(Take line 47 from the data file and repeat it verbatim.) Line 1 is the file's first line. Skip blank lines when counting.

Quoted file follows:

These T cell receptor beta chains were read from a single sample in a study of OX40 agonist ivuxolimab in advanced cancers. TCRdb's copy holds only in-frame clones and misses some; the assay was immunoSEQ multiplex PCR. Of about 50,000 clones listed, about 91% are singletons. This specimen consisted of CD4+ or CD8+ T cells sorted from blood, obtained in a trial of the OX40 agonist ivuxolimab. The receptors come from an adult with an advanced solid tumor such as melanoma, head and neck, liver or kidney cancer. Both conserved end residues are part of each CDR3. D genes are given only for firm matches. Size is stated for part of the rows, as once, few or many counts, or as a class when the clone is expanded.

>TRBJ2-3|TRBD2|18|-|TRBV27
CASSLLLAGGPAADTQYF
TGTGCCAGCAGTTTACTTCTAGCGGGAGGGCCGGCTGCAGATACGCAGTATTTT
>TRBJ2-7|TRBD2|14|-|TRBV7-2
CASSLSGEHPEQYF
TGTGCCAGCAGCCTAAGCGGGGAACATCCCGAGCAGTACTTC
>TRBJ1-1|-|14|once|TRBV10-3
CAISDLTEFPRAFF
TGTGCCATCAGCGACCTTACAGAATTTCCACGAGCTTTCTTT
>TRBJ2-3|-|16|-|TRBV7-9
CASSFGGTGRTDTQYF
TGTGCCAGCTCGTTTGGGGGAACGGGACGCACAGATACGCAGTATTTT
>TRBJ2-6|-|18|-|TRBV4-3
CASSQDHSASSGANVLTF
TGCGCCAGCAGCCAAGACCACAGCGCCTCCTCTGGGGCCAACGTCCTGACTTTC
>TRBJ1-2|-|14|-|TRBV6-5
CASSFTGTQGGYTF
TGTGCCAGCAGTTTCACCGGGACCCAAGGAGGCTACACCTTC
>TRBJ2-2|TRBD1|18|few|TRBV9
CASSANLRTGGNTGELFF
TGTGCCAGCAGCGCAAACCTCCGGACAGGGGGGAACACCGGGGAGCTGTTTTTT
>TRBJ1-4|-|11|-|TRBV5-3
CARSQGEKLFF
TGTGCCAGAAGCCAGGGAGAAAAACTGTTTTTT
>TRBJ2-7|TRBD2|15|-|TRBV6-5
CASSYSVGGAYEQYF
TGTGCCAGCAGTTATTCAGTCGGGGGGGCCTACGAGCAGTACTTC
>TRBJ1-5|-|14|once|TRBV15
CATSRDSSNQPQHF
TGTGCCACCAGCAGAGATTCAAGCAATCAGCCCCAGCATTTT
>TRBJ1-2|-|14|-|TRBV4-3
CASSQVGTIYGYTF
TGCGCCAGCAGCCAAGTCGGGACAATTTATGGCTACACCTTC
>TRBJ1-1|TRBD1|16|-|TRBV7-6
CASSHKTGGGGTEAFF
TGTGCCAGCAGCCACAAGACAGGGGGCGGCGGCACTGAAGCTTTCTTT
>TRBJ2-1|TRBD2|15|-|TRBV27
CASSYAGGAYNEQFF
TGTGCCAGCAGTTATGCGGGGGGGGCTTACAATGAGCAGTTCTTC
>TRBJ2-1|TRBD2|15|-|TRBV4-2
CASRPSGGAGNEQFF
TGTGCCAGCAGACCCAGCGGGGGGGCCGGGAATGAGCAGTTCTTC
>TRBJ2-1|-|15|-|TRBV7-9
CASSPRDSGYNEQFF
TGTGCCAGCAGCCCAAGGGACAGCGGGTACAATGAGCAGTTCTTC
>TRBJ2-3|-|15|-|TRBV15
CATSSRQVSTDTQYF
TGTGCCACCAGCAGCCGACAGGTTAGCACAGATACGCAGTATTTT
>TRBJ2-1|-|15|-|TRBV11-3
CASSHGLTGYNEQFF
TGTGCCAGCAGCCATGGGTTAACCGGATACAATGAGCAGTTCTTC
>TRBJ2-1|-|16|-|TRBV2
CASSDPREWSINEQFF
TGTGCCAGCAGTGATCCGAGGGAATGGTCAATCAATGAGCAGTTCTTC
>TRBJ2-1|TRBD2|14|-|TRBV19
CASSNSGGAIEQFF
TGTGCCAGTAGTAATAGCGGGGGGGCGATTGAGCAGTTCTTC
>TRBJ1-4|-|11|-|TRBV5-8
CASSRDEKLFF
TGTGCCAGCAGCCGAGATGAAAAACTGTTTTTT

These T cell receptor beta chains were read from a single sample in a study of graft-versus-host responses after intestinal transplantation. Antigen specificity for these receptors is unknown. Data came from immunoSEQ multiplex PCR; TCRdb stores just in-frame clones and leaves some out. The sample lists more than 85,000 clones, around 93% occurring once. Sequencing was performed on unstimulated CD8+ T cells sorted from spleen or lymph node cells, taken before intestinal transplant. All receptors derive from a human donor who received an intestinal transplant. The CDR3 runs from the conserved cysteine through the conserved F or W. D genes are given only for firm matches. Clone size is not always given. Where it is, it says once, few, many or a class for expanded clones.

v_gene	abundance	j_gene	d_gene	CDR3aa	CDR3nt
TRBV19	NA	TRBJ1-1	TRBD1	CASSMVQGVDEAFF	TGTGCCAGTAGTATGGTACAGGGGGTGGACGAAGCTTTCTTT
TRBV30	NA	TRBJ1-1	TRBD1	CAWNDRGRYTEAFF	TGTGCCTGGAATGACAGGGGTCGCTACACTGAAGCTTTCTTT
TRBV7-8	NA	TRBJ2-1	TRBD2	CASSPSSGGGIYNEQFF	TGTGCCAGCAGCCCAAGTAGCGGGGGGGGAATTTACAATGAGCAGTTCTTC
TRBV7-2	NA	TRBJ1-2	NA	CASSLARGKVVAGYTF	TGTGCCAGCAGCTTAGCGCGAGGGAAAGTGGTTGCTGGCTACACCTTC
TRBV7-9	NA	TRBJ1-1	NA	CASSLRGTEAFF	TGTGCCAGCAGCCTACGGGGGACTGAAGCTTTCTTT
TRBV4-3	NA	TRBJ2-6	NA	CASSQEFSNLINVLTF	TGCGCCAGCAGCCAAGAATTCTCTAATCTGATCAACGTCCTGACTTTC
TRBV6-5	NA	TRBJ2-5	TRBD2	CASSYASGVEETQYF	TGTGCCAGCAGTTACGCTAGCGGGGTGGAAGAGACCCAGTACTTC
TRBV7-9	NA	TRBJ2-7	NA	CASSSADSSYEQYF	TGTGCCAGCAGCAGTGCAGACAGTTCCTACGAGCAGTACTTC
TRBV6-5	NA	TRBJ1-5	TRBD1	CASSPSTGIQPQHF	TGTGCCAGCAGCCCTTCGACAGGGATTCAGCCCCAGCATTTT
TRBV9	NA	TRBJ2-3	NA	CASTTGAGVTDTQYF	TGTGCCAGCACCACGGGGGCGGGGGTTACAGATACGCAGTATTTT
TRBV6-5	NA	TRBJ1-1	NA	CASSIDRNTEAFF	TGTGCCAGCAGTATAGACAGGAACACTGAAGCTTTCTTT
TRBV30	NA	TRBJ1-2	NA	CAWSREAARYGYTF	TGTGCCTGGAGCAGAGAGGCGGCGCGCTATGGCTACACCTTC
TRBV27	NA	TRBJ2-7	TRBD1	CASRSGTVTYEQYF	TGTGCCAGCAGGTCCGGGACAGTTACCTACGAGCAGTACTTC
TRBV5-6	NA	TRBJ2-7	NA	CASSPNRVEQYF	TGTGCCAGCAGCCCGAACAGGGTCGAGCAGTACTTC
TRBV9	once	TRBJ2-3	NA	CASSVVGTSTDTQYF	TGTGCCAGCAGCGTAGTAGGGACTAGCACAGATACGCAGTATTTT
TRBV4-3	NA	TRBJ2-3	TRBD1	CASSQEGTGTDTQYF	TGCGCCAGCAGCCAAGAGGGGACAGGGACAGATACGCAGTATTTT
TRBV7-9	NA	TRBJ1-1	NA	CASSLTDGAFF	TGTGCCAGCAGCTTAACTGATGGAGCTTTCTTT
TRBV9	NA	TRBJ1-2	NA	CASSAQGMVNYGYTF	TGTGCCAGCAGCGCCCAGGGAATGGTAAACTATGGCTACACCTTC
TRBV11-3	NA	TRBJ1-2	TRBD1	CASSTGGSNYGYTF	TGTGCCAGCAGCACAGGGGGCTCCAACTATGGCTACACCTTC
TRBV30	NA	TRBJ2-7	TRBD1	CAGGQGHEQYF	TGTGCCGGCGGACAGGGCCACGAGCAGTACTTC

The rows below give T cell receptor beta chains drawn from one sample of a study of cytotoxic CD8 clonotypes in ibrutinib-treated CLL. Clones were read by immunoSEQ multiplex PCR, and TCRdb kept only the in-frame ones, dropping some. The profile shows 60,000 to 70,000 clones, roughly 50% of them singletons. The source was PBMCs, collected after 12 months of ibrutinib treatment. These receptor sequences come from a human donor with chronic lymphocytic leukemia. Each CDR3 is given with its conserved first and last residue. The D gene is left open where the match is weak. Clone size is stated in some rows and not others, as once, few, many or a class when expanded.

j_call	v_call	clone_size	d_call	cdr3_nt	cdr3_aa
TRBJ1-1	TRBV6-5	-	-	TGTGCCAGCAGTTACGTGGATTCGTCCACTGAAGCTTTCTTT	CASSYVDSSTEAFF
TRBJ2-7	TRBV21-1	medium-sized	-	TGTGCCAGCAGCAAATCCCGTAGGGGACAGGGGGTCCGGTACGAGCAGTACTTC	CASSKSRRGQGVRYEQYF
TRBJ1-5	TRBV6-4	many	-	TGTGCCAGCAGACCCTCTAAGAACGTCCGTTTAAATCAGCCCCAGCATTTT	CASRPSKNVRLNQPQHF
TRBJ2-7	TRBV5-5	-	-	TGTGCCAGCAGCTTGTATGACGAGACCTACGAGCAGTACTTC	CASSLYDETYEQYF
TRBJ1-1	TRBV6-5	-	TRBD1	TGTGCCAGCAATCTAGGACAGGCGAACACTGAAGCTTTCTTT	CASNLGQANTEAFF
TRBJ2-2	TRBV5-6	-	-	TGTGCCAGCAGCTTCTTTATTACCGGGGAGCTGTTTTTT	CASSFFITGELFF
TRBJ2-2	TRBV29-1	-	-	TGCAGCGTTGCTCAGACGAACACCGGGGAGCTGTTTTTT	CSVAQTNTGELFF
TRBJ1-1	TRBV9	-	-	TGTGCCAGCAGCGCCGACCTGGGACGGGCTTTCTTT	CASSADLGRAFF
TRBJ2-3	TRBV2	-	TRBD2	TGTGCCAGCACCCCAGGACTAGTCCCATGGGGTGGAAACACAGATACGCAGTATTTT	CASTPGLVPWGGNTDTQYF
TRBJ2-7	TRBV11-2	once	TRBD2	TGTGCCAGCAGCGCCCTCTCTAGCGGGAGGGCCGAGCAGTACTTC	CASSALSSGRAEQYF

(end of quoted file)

>TRBJ2-3|-|15|-|TRBV15